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All art is unstable. It's meaning is not necessarily that implied by the author, There is no authorative active voice. There are only multiple readings. David Bowie, 1995

Saturday, September 10, 2016


A story in three parts sprung from the desert sands. Beaulieu refers to this as the little book that could. The way the three parts blend from one to the next is curiously masterful.
Çeda, known in the pits of the desert city of Sharakhai as White Wolf, finds herself pitted against an ehrekh, a creature sprung from the whims of the God of chaos.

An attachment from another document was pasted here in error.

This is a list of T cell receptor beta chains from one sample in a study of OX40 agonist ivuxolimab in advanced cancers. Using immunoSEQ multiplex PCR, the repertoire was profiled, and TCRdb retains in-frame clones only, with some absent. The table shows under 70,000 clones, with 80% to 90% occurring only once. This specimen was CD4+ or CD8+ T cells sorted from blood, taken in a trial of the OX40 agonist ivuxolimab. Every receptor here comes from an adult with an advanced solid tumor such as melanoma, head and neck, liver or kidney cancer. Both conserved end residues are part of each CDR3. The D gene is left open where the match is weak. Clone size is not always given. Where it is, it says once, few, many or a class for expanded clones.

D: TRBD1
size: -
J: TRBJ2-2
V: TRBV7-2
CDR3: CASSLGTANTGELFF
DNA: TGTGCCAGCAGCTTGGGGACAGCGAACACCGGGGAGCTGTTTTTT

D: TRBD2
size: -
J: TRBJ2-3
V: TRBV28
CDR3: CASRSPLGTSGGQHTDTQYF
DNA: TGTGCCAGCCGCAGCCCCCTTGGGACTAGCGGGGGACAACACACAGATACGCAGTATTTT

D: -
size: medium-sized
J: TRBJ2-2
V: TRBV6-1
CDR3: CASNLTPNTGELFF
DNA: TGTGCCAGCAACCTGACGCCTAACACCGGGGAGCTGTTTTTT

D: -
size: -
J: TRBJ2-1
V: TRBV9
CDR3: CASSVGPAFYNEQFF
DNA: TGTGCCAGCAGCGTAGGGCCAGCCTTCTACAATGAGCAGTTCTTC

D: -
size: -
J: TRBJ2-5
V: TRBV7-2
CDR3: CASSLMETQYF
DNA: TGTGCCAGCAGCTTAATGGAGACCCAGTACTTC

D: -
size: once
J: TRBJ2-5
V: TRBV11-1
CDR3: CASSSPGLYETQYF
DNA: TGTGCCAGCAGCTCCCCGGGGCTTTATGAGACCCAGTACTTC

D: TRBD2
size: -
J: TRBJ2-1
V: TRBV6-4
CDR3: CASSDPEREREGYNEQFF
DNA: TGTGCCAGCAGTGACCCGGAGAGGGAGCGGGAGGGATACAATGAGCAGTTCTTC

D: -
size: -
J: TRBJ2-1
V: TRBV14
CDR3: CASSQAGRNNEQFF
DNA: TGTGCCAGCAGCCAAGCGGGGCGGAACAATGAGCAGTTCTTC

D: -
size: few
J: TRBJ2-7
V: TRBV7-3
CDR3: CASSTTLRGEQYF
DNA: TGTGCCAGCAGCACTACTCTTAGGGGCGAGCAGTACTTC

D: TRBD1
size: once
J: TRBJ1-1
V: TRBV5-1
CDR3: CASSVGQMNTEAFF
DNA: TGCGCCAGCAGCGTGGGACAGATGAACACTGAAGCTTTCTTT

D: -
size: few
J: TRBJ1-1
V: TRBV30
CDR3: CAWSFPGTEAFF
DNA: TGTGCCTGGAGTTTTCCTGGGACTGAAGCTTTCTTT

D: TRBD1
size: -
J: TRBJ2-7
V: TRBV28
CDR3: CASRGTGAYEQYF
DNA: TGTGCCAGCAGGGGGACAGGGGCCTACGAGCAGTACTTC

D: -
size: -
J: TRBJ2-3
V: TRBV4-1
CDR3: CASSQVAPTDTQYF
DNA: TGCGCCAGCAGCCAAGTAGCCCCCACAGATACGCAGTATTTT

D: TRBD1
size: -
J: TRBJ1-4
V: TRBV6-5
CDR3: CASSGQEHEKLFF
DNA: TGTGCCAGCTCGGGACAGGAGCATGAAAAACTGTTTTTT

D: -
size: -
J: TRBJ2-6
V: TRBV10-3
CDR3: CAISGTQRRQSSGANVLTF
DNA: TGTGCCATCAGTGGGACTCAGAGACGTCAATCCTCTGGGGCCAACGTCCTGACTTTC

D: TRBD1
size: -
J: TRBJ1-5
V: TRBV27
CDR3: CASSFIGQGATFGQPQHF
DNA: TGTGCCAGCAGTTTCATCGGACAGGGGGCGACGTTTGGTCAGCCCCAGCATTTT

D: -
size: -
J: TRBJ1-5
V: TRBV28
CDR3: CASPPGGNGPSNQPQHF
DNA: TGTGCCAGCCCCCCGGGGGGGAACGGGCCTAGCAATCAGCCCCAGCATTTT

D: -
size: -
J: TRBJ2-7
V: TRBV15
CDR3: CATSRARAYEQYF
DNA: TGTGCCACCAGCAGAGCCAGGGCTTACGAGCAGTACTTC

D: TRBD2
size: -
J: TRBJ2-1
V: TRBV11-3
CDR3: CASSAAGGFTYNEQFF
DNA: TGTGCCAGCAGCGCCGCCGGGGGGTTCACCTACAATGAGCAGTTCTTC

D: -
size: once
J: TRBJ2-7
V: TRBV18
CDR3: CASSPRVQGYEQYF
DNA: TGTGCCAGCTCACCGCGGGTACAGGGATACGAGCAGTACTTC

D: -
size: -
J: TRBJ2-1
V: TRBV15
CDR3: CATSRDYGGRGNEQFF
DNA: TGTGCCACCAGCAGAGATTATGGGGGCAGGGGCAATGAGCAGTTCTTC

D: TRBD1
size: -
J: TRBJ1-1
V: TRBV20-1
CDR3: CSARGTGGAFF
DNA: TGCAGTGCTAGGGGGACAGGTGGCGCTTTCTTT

When Brama Junayd'ava steals Çeda's purse she rectifies the situation, yet Osman takes her to task for toying with Brama. He points out to her that her ego is involved and as a pit fighter that can't happen. 
The ehrekh Rümayesh draws Çeda in, to steal her dreams, the window to her soul, Çeda knows fear, and knows that she must find a way to destroy Rümayesh. Çeda cannot allow Rümayesh entree. The emotional battle to lead Rümayesh away from her deepest thoughts and secrets, to avoid enslavement is intense.
Unfortunately in the melee, Brama becomes involved, joined to Rümayesh. Çeda must try to separate the two. In doing so she further endangers her very being. 
This little book certainly can.

A NetGalley ARC


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